How to teach it: This is one best left to the experts, but it’s important to find the right teacher for your teen. Some teens might prefer to be private about learning and some will enjoy a group lesson. For teens who didn’t learn to swim early on, this will also be a lesson in overcoming challenges.
Why it matters: Learning a new way to move your body is great for self-awareness. And, water safety is also good for responsible decision-making practice. Plus, being a lifeguard is considered one of the best summer jobs for a teen, but you have to learn how to swim first.
How to teach it: Finding a job is hard for a skilled adult with lots of experience, but for a teen it can feel impossible. Take this one point by point, addressing tools for finding a job first. No matter how young a tween or teen is, they can still develop a decent resume. The important thing to remember is not to compare your teen to others you know. Instead, build upon your teen’s strengths. Once you’ve both brainstormed strengths, come up with local (or online) jobs that play to them.
Why it matters: Teens respond far differently to jobs outside the home than they do to chores or homework. This is a great way to help your teen discover their identity and practice self-management, self-awareness, and relationship building skills.
How to teach it: Here, you’ll be teaching your teen how to navigate by map or GPS and how to use public transportation. Paper maps aren’t as common now as they were ten years ago, but there is still a need to understand how to read one. Start by discussing the different parts of a map and the common symbols you may find. Compare a phone mapping app to a paper one. Next, take the time to look at bus and train schedules and stops. Finally, have your teen find a location to visit and discuss the best way to get there.. Even if you live in the suburbs or a more rural area, see if you can find a bus or train for your teen to practice on.
Why it matters: Knowing how to get yourself places without your own car, in any location, is a true mark of independence. Navigation promotes responsible decision-making including analyzing situations and solving problems.
How to teach it: In order to protect our teens from pain, we often take on the responsibility of motivating them. Teaching how to be a self-starter can be one of the best skills you offer your teen. Here are some of the skills that help people become self-starters:
Working on any of these skills will help teens become self-starters.
Why it matters: People who motivate themselves tend to be the most successful. The more self-aware a teen is, the better they will be at the skills needed to become a self-starter. Self-starters tend to be drawn to other self-starters, which can help improve relationships and success in life.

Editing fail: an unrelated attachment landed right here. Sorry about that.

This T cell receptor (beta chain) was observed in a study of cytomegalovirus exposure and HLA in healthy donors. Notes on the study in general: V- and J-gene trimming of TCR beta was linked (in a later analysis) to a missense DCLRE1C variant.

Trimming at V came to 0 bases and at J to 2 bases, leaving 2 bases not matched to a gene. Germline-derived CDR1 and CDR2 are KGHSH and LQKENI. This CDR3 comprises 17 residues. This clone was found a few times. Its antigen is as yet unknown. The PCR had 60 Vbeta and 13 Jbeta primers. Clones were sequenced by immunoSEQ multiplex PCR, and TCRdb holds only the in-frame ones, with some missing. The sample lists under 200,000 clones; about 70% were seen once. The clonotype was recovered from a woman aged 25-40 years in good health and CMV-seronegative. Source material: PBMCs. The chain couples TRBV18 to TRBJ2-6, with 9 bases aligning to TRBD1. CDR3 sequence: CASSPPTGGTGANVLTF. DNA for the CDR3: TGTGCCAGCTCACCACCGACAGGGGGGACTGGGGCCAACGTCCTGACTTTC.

How to teach it: Being assertive is different from being aggressive and it’s this difference that will help your teen thrive. Teach teens to be kind. Ask them what they believe in. When we say our beliefs out loud, we know what they are when they are put to the test. Talk through scenarios and how your teen might consider reacting. If your teen isn’t open to the conversation, play the game: Which would you rather and why? You’ll each state two scenarios and the other person will have to choose one and defend it. Example: If someone you know slips and falls and everyone laughs, would you rather say nothing and wait until the scene is over or tell people to stop laughing and help the person up? Why?
Why it matters: When we teach teens to be assertive, we give them skills they can use in almost every situation. They are better able to express their needs (self-management), it’s easier for them to make friends (relationship building), and they are less likely to fall victim to bullying. Research suggests that assertive training may also help lower anxiety, stress, and depression.
How to teach it: Failure is hard for anyone, but exponentially so for parents watching their kids fail. But, believe it or not, failure leads to success. Jessica Lahey, author of The Gift of Failure, says, ” Kids who have never had to deal with failure find themselves unable to cope as adults when a relationship goes sour or a work project doesn’t pan out.” So, what can you do? Teach healthy self-talk. Praise your teen’s effort instead of their achievement. Talk about failure and be a model for dealing with it. Share your own failures.
Why it matters: The more opportunity teens have with coping with failure, the better they learn to pivot and stay flexible. Failing hones their decision-making skills and makes them self-aware like nothing else does.
How to teach it: Teach teens how to clean and take care of a house by making a list of all the cleaning and maintenance jobs you do and then explicitly teaching your expectations to your teen. Assign chores to different members of the family and rotate so everyone gets a break. As much as we tell teens why it’s important to keep a clean house, actually doing it themselves will help them understand what’s involved. This will pay off later in life when they live with others or invite people over to their house.
Why it matters: Beyond learning practical things like how to do dishes or vacuum, chores are also shown to help teens academically, emotionally, and professionally.
How to teach it: The very first truly adult life skill for most teens is going through the process of driver’s education and getting their license. Besides helping them find a good driver’s education teacher, the best thing you can do is model safe driving. It doesn’t hurt to talk about your driving choices as you drive with them. Teens might be surprised to find out how many things you must think about at once when you drive.
Why it matters: It’s important to note that becoming a first-time driver as a teen requires some hefty social-emotional learning skills. Teens must learn to manage peer pressure, making the right choices, as well as self-management. This skill cannot be overestimated in its value to help teens feel self-sufficient, safe, and empowered.
Life is tough enough, let’s help our teens feel confident by teaching them the life skills they need. We’re proud to work with The Allstate Foundation to bring you the tools you need to help teens become more resilient.
Also, check out Free Guide for Parents: How to Help Teens Build Life Skills for Success.